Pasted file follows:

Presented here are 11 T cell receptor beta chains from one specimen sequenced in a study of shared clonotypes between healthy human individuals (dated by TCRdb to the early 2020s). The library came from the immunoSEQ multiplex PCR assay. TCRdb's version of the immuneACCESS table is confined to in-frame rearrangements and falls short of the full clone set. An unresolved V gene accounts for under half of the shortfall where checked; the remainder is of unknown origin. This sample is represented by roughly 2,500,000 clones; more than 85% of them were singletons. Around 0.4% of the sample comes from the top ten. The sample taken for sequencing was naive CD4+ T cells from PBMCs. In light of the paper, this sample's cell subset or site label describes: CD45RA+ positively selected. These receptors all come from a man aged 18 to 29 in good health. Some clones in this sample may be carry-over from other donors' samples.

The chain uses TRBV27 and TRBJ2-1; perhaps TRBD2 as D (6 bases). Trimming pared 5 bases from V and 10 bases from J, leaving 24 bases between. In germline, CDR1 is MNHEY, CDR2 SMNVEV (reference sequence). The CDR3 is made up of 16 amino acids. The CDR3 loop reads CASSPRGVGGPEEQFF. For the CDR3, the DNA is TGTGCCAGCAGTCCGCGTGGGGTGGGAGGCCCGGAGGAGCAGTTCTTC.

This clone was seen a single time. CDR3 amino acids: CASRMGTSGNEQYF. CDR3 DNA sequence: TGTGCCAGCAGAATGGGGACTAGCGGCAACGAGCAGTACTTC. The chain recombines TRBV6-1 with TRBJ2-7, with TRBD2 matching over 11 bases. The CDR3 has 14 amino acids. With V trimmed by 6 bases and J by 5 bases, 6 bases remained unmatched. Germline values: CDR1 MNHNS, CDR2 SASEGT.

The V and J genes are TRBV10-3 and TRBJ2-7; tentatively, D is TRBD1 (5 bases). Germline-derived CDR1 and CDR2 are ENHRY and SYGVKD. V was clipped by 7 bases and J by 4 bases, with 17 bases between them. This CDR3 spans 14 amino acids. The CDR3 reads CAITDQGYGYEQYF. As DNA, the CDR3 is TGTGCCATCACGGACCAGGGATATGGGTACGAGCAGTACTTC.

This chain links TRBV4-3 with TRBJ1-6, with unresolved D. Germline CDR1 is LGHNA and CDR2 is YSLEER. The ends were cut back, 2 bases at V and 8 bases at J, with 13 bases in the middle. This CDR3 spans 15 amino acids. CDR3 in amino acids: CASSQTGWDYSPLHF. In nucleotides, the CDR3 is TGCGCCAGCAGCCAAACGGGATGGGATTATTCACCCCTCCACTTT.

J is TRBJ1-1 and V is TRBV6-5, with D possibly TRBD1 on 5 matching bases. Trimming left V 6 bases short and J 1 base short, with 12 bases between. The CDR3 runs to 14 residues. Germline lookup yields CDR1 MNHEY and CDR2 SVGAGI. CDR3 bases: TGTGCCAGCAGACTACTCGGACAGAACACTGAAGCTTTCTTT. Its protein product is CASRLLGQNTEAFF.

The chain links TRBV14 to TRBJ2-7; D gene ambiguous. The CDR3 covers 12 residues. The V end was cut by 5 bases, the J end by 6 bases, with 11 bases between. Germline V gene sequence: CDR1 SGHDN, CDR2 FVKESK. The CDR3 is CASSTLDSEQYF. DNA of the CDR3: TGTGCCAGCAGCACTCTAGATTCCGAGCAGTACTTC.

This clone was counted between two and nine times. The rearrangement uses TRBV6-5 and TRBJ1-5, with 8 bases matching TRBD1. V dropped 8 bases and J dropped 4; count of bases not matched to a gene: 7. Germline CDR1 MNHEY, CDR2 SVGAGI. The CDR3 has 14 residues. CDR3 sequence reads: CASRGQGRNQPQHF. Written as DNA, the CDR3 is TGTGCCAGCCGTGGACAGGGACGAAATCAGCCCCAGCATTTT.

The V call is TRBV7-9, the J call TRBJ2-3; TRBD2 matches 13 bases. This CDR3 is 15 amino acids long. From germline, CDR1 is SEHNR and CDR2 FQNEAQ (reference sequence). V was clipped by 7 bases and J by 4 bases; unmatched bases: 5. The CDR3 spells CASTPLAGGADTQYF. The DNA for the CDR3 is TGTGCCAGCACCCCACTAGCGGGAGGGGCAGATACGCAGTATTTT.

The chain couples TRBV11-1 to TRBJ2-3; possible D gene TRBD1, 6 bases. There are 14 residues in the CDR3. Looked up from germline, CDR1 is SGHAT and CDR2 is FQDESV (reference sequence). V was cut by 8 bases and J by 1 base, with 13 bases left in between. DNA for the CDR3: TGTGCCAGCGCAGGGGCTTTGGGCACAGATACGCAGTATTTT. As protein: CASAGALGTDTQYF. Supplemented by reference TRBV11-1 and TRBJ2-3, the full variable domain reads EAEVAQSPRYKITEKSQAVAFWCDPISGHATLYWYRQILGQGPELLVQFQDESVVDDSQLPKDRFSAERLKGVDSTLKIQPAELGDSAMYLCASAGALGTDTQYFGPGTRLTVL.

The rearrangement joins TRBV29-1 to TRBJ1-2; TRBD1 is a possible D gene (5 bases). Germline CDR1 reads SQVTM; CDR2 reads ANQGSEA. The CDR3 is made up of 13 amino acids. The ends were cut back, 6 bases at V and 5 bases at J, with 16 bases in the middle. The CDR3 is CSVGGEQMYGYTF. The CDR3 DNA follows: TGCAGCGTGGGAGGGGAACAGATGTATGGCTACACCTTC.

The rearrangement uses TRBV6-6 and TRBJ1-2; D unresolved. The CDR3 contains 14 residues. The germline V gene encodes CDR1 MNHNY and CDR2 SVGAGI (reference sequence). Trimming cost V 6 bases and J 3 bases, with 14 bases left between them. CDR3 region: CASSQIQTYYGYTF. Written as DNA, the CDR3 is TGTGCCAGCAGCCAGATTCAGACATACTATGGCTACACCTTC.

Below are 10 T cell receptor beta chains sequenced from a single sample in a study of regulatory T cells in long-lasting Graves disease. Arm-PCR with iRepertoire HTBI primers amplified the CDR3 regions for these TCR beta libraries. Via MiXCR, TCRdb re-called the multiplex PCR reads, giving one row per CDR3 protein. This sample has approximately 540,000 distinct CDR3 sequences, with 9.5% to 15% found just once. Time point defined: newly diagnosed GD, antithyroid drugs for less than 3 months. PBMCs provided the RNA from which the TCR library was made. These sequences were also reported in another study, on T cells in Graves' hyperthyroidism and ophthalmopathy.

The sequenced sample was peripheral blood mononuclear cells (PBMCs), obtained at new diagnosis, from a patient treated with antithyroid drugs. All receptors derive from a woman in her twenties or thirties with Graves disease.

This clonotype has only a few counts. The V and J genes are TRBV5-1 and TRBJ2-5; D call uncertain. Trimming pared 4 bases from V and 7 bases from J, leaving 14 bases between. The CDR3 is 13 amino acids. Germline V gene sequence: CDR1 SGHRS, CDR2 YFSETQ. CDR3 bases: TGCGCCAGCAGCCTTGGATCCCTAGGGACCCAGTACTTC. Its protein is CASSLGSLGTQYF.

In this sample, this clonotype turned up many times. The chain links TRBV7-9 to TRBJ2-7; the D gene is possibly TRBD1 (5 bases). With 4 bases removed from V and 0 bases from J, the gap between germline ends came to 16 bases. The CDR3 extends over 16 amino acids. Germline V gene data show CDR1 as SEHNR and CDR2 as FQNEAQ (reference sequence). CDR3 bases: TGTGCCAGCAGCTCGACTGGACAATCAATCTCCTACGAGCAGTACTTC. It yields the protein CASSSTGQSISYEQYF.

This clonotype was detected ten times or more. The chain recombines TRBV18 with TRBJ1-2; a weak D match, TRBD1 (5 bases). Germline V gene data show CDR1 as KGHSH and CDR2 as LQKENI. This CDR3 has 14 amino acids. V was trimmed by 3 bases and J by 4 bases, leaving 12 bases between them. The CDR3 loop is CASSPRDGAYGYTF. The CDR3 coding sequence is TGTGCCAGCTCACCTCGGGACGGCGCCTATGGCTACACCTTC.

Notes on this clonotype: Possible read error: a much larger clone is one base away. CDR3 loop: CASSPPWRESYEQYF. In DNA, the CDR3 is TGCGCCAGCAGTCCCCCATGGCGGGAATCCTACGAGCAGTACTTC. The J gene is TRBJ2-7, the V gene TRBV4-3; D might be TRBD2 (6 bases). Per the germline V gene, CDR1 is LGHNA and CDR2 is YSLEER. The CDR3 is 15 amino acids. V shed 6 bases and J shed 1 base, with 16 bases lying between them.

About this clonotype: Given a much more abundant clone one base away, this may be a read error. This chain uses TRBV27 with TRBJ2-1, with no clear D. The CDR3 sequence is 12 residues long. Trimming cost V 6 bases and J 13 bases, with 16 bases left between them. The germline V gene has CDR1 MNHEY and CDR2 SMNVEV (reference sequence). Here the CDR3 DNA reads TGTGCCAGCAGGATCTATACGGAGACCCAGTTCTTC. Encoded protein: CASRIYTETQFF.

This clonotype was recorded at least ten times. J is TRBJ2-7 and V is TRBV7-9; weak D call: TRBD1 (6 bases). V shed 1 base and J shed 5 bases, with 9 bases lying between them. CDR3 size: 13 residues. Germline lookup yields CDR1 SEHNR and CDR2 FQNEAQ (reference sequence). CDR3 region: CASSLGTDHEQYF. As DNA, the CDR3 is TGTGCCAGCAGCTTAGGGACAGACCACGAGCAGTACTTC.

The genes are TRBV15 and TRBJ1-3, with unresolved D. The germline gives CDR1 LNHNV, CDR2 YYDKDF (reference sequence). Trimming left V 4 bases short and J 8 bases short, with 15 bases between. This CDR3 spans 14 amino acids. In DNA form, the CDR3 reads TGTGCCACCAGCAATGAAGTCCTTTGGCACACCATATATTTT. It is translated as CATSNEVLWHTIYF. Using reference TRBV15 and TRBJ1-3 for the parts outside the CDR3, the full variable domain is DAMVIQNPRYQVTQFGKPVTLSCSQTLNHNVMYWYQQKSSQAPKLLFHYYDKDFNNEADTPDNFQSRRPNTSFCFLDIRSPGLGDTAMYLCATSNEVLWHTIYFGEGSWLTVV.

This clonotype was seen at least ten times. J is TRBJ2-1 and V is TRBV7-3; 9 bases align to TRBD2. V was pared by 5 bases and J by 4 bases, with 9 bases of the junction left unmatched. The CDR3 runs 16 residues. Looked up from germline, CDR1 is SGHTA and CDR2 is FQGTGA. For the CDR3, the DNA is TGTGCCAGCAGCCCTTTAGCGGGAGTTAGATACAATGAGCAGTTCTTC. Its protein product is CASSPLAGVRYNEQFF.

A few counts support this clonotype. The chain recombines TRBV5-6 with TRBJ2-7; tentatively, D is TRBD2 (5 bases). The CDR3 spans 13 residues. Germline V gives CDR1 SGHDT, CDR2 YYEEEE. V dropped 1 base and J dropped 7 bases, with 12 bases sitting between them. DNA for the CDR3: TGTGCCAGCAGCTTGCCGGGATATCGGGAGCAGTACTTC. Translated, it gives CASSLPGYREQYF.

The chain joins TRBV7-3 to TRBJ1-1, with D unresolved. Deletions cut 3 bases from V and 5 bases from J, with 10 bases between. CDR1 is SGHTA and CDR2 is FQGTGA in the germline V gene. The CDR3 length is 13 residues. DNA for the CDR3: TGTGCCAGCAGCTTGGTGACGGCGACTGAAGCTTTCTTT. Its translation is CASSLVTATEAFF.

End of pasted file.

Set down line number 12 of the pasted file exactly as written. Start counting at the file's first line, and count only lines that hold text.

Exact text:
The rearrangement uses TRBV6-6 and TRBJ1-2; D unresolved. The CDR3 contains 14 residues. The germline V gene encodes CDR1 MNHNY and CDR2 SVGAGI (reference sequence). Trimming cost V 6 bases and J 3 bases, with 14 bases left between them. CDR3 region: CASSQIQTYYGYTF. Written as DNA, the CDR3 is TGTGCCAGCAGCCAGATTCAGACATACTATGGCTACACCTTC.